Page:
James Tate, . . Verse, $23 (240pp) ISBN 978-0-9703672-5-9

Tate brings a poet's touch to the short stories in this astounding and bizarre collection, reflecting the writer's flair for black humor and absurdity as he explores the nooks and crannies of ordinary life. Tate is a blunt, sharp narrator who takes his stories in unexpected directions, and his talent for brevity surfaces in the many short-short entries that pack a powerful conceptual wallop in just a few pages. The longer stories aren't always as effective, but they still showcase the gifts of a remarkably versatile author who handles subjects ranging from politics and business to romance, marriage and infidelity. The political angle surfaces in "Traces of Plague Found Near Reagan Ranch," a cheeky tale about a prominent politician's son who finds himself longing for a simple life until his father is shot. Tate also plays the relationship card with aplomb in several stories, including "The Torque-Master of Advanced Video," a yarn about a video store manager whose romance begins to go sour when his tyrannical boss turns up the heat on him at work. Occasionally the stories are so strange that they simply defy categorization—"Beep," for instance, deals with a character who barks out strange noises in inappropriate situations, while the title story is a brief poetic musing about a middle-class man's growing sense of alienation: "I am an experiment, a mechanical bee placed near the hive." Tate's style is definitely an acquired taste, but fiction lovers who come to this book with an open mind will find themselves challenged and entertained by a brilliant writer with a very fertile imagination. (Dec. 1)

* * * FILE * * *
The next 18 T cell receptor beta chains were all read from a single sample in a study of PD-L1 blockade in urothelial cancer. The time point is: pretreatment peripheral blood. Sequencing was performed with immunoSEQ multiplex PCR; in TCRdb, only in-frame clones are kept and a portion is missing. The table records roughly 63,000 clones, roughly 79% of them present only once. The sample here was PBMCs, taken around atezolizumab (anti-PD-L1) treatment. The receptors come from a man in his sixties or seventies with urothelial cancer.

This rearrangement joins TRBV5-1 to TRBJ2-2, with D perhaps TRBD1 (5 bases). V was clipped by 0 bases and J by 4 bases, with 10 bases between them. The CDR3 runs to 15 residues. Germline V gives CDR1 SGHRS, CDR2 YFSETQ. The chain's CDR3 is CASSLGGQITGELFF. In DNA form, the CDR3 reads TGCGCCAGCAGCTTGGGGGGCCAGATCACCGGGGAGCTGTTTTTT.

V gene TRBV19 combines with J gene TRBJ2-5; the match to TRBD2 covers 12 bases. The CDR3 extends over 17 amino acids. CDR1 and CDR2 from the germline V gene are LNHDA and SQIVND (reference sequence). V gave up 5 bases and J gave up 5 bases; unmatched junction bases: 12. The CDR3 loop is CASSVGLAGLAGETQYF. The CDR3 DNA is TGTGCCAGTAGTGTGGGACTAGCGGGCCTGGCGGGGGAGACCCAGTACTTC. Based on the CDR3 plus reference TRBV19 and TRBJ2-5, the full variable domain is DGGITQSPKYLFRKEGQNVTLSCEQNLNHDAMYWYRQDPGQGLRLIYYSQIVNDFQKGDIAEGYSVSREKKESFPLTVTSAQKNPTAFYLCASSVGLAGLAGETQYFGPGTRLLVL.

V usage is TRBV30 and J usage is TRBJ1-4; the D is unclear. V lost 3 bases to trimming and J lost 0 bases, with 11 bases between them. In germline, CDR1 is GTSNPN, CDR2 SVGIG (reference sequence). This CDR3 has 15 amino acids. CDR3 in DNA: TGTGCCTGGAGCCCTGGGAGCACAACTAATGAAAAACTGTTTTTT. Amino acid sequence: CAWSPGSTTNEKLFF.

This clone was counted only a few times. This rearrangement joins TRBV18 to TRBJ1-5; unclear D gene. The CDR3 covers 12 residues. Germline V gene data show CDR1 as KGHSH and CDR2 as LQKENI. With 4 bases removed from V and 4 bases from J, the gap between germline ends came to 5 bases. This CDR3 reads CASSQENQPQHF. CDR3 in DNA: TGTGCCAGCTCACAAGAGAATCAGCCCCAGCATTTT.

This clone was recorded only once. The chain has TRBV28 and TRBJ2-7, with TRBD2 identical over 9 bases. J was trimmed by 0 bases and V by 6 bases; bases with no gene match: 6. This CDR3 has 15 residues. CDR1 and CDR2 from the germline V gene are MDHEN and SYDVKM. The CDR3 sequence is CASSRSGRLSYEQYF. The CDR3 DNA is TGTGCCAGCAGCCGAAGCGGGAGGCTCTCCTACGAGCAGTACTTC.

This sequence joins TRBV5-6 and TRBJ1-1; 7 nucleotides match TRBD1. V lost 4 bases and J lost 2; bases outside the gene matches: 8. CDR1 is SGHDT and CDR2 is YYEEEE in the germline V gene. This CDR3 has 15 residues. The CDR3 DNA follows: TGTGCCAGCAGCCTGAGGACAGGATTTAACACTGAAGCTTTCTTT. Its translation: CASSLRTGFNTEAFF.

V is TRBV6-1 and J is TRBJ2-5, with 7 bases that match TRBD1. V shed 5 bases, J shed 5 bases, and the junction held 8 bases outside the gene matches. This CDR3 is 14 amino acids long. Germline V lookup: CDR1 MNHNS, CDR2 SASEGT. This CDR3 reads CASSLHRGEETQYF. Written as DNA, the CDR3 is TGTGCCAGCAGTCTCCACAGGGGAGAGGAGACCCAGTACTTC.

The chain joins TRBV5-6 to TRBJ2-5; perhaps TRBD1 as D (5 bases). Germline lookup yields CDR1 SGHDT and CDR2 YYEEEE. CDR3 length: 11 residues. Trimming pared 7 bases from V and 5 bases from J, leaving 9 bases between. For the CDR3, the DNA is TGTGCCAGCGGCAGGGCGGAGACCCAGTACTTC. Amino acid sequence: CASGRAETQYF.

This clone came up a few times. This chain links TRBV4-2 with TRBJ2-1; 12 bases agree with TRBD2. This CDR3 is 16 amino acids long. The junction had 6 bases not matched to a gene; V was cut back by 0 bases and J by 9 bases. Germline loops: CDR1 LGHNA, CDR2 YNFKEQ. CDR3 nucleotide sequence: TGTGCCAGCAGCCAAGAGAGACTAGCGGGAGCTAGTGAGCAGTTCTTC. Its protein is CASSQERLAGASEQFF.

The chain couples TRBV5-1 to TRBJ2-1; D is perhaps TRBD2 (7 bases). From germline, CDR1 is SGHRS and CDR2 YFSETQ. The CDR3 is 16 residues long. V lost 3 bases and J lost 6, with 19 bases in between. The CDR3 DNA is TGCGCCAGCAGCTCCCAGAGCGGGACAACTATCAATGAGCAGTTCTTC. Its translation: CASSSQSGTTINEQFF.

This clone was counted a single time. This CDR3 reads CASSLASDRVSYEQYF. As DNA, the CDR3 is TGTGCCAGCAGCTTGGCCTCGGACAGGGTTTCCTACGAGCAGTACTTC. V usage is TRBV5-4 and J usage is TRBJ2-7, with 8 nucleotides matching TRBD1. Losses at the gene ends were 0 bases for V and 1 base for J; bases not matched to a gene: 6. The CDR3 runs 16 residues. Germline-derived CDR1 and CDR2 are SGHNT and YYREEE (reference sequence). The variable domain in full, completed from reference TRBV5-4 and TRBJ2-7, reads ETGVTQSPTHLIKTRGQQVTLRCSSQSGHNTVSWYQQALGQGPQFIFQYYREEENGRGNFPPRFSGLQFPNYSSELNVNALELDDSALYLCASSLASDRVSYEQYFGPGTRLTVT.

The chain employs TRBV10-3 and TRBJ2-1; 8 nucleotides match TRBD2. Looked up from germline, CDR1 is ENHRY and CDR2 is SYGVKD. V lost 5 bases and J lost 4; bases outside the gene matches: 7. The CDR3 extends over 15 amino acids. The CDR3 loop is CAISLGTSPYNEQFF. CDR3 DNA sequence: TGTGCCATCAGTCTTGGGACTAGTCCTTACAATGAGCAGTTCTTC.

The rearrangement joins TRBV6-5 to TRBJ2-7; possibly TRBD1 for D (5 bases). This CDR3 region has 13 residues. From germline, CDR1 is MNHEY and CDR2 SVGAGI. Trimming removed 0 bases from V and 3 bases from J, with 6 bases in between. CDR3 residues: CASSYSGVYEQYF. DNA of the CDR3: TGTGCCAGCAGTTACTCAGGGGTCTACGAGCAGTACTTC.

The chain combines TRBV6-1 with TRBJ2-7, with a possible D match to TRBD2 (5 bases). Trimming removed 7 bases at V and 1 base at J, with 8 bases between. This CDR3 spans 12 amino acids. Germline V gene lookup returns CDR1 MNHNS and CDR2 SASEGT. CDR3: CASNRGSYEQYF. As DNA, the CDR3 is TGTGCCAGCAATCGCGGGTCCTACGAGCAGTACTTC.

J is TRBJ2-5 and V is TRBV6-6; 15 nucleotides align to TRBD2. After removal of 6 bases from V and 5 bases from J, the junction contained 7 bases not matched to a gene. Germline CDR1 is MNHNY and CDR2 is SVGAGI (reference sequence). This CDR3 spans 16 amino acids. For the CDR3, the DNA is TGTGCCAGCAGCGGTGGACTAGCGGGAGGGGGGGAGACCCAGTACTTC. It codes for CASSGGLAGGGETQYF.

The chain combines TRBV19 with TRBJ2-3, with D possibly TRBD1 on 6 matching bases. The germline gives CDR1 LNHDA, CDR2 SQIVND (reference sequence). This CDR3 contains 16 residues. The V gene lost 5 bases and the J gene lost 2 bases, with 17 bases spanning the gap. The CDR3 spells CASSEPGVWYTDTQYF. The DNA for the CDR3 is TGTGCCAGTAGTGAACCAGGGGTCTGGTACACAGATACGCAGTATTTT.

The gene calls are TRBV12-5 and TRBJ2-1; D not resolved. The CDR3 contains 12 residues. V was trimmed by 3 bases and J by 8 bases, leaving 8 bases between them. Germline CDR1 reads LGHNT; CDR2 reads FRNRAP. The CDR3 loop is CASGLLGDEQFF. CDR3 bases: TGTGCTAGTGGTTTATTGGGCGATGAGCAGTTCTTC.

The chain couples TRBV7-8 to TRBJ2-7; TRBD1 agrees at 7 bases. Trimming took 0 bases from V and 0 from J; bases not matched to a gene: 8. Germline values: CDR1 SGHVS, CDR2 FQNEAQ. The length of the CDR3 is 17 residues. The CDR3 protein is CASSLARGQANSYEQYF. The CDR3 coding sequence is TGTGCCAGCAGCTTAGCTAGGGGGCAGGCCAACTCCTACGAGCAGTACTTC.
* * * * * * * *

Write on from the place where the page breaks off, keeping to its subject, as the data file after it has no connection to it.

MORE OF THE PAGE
Forecast:Tate has won both the Pulitzer Prize and the National Book Award for his poetry, which will help draw attention to this excellent small press offering. The following review was omitted from an earlier issue because of a production error.